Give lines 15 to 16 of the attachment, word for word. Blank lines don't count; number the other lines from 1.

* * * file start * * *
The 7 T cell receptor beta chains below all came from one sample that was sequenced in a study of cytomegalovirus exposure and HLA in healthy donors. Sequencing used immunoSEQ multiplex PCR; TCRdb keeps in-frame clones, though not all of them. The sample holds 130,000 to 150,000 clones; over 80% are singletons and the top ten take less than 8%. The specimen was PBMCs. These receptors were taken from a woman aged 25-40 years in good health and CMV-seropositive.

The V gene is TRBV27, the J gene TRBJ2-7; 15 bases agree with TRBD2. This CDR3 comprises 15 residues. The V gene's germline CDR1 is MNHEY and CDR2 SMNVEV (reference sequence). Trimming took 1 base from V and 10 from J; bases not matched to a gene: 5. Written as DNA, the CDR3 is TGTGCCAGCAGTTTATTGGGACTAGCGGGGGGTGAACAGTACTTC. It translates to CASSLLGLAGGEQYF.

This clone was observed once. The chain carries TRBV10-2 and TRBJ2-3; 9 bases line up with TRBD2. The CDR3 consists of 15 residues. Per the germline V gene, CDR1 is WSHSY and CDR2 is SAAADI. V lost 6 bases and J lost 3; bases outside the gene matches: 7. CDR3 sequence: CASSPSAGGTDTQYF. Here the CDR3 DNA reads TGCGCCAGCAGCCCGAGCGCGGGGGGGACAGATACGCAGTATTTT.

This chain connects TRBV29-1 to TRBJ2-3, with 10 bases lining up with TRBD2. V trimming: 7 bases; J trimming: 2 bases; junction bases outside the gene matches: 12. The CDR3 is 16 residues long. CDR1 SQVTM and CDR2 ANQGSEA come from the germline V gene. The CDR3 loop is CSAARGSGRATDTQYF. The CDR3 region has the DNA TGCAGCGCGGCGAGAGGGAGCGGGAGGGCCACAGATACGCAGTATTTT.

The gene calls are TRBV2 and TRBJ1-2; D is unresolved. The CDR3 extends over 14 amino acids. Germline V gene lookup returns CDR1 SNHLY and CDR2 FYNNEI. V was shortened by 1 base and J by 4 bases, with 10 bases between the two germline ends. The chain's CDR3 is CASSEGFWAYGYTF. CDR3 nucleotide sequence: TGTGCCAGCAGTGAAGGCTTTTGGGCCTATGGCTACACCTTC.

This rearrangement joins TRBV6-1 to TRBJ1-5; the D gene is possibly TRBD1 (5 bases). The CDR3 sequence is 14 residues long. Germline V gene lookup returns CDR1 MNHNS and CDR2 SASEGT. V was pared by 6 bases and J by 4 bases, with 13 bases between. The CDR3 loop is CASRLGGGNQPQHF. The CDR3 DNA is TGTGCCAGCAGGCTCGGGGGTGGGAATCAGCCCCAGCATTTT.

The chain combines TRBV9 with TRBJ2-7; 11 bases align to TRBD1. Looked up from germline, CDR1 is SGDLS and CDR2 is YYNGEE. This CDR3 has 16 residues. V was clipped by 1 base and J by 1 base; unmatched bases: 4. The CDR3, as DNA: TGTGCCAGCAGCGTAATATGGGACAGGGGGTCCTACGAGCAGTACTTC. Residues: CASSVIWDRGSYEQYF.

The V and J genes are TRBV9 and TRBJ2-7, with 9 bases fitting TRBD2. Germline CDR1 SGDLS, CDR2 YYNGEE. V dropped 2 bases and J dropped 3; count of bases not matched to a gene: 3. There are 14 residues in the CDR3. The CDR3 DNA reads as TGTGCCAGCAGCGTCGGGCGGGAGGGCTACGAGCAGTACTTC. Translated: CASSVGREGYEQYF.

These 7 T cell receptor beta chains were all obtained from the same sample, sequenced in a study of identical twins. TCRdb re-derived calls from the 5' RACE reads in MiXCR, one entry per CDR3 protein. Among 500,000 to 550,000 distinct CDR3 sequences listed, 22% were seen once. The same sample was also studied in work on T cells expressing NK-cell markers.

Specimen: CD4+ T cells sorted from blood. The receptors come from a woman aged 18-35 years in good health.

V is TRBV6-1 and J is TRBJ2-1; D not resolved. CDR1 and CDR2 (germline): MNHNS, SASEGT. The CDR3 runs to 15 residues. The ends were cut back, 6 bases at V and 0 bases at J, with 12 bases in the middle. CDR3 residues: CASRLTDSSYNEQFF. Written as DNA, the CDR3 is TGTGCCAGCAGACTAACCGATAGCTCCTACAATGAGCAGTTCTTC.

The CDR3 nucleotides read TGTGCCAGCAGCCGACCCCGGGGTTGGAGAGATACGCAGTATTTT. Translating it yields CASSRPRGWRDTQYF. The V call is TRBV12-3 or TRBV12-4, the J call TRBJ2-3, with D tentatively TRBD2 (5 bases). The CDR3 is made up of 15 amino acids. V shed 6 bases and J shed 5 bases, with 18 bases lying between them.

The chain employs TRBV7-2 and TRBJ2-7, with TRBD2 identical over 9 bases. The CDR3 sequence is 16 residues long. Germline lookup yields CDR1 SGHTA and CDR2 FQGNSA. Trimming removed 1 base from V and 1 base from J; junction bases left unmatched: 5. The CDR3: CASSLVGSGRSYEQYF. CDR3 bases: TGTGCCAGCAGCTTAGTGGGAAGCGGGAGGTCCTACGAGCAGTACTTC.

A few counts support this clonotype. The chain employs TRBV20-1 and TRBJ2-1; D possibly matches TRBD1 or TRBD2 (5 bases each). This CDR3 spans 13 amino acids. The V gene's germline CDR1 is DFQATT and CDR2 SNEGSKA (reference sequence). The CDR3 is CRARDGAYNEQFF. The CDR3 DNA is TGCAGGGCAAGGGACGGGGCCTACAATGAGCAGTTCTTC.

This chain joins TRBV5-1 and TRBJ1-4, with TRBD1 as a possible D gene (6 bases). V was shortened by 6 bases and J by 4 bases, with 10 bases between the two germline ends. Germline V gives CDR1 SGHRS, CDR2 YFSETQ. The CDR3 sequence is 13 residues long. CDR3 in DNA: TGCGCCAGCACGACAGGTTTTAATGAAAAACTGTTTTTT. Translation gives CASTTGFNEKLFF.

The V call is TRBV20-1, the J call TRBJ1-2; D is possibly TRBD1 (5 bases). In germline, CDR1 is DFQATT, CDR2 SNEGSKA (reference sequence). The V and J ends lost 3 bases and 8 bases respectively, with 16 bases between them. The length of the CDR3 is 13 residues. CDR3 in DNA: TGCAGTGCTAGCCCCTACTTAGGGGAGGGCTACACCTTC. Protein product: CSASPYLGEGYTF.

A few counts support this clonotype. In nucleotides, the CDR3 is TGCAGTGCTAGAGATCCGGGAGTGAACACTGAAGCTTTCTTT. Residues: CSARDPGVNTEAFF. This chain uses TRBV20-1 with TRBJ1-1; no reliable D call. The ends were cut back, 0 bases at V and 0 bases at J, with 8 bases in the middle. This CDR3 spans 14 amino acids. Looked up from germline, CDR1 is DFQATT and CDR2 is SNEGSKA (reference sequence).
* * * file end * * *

This chain joins TRBV5-1 and TRBJ1-4, with TRBD1 as a possible D gene (6 bases). V was shortened by 6 bases and J by 4 bases, with 10 bases between the two germline ends. Germline V gives CDR1 SGHRS, CDR2 YFSETQ. The CDR3 sequence is 13 residues long. CDR3 in DNA: TGCGCCAGCACGACAGGTTTTAATGAAAAACTGTTTTTT. Translation gives CASTTGFNEKLFF.

The V call is TRBV20-1, the J call TRBJ1-2; D is possibly TRBD1 (5 bases). In germline, CDR1 is DFQATT, CDR2 SNEGSKA (reference sequence). The V and J ends lost 3 bases and 8 bases respectively, with 16 bases between them. The length of the CDR3 is 13 residues. CDR3 in DNA: TGCAGTGCTAGCCCCTACTTAGGGGAGGGCTACACCTTC. Protein product: CSASPYLGEGYTF.